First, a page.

I am the last guy you’d expect to own a Louis Vuitton product. In my line of work I am in hoodies, lifting shoes, and Rehband sleeves that keep my knees warm.
I have a big, obnoxious beard, a slick bald head and a face that frightens children. One year my wife Rana bought me a Louis Vuitton. I learned that the name is abbreviated to just “Louis” by the people in the know. It’s a wallet. And I bet it cost more than the money it envelopes today.
I figured Louis Vuitton was all about flash and status. An overpriced brand that screams “Look at me and how much money I have.” In other words I thought Louis was overpriced junk. I was wrong.
This wallet is now in it’s 8th year of use. It has been with me through sweaty 500 lb. squat sessions, two bar-fights, and numerous crashes on my motorcycle.
It’s been dropped, scraped across pavement and been waterlogged- don’t ask. It looks as new as the day it made it’s escape out of the glass case.
It doesn’t have a scuff. It’s perfect. The quality is so over the top sometimes I look at it and ask it two things. One, why aren’t you fatter, bursting with bills? And two, how on earth do you look so good after the beatings I have given?
And this got me thinking. The quality differences in goods and services is enormous- perhaps much more than I took pause to realize. There are a few other things I don’t want cheap, and you shouldn’t either.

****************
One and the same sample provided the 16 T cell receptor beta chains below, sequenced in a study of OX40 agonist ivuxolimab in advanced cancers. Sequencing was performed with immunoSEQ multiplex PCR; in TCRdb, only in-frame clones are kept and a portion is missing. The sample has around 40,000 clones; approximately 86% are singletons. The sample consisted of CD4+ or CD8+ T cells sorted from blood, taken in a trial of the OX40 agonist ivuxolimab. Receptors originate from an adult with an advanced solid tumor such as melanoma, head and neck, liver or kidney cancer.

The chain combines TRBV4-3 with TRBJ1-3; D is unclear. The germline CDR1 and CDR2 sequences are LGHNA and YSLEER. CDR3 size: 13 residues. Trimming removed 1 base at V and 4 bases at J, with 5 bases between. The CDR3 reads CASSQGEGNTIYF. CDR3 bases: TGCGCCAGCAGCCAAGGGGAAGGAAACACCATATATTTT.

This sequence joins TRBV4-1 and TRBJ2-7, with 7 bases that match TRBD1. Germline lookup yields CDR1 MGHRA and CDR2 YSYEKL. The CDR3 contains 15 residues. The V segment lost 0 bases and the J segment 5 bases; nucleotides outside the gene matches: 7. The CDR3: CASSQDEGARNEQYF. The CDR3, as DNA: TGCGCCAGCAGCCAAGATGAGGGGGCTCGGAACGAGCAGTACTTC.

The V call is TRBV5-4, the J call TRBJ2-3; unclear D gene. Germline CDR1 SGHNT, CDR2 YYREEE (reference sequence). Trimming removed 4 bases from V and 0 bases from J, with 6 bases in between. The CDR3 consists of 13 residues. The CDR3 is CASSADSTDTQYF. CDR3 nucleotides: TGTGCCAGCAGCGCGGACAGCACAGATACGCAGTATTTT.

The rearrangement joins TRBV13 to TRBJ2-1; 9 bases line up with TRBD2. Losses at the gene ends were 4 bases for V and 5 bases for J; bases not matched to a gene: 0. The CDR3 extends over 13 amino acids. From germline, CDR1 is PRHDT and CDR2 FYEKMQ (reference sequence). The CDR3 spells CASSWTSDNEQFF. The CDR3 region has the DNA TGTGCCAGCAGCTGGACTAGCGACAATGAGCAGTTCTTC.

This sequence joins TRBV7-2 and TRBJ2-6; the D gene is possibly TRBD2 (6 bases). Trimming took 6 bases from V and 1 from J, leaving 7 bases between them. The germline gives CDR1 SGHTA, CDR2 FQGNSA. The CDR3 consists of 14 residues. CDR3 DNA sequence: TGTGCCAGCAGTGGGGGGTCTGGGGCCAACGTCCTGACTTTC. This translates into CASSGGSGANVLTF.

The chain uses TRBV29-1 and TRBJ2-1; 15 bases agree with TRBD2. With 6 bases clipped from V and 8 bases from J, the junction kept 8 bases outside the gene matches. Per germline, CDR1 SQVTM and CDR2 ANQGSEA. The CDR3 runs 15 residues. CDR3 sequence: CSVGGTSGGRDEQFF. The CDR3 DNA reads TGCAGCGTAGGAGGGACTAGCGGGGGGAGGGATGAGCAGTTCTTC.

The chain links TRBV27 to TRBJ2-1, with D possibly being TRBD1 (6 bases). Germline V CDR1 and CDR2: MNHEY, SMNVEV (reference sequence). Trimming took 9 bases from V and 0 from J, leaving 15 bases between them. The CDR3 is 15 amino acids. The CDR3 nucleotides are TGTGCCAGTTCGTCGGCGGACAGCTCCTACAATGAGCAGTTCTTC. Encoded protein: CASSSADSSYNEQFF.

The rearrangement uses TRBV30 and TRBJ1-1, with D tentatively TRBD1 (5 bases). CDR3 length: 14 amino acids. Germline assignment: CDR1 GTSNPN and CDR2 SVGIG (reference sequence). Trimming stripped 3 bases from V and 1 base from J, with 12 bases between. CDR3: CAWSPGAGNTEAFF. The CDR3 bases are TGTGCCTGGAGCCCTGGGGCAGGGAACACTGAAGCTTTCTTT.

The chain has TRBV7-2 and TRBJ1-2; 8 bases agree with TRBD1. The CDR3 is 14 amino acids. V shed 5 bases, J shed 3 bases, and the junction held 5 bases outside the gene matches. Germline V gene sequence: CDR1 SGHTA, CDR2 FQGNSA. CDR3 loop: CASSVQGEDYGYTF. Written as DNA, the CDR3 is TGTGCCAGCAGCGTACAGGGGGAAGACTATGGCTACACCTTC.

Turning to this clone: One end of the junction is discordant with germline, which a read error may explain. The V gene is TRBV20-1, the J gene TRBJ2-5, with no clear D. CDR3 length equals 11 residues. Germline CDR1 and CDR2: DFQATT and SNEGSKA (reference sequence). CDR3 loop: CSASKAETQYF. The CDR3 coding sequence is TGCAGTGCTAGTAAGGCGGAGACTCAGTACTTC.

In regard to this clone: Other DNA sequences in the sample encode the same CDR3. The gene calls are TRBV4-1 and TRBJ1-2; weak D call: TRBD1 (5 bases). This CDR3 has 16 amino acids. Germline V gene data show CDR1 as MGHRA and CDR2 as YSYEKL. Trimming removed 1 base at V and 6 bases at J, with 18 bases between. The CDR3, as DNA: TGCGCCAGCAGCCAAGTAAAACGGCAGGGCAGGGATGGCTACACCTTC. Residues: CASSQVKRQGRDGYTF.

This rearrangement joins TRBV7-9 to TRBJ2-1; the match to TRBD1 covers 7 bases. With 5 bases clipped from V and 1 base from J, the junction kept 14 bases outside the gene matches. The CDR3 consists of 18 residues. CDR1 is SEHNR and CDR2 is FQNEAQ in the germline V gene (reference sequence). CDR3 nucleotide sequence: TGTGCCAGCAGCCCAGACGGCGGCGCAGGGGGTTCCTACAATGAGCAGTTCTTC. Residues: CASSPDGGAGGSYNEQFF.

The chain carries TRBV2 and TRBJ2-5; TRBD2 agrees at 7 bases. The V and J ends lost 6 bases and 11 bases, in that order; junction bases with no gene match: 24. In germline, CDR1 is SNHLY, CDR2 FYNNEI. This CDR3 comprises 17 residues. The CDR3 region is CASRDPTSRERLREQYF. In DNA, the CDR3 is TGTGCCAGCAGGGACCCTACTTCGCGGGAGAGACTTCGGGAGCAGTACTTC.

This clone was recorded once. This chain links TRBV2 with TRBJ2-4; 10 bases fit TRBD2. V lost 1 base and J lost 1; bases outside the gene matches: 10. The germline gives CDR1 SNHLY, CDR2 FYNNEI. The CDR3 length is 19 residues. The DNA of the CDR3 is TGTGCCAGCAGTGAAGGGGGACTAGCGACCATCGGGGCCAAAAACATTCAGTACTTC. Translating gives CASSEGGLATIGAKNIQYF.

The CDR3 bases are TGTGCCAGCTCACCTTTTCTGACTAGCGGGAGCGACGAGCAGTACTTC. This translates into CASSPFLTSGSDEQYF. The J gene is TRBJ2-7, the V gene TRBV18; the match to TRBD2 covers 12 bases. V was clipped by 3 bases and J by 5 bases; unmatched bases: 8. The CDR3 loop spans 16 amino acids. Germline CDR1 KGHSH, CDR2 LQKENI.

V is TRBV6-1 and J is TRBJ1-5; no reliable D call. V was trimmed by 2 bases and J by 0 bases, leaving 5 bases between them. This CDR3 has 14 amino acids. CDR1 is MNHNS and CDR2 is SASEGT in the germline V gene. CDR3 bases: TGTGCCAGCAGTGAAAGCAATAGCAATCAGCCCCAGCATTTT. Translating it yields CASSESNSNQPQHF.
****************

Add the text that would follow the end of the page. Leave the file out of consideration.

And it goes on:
Kettlebells and Barbells
A barbell is a barbell until you lift a cheap one after lifting with a quality one. Cheap bars don’t feel as good in the hands, have poorer quality knurling, and succumb to bending and warping quite easily. Compare a Lazy-Boy recliner with a hard bar stool. Which one feels better?
Sporting goods store kettlebells chip and crack easily and almost immediately. This is not the end of the world, but a crack on the handle can mean cuts you don’t want on your paws. Get these:
A good set of bells will last forever- not kidding- forever. Or at least until Armageddon. And the price difference is not much. Maybe 30-40 bucks more per bell. It’s worth it.
I have paid for instruction many times in my life. Hockey skating, motorcycling, skiing, snowboarding, Spanish lessons. I have spent easily more than $10,000 on strength and conditioning seminars. Plus travel and lodging. Every time I paid a premium, I got much better instruction. So will you.
Put the cost of personal training in perspective. What are you getting? Just training? Or an education on how to train yourself forever? And that’s what a great trainer does- instructs and educates. Anyone can train anyone- Do 20 jumping jacks. OK I just trained you. But there is more than meets the eye.
When you pay $60-90 dollars per session with a reputable, credentialed trainer you are getting way more than just “trained.”
A door opens to a new life of maximum health and taking charge of your weight. You’ll have a University level of knowledge you take with you for the rest of your years. Ask any of my clients, we don’t just succeed, we change lives. Start off for free and get my award winning emails below…Get a taste of what really works.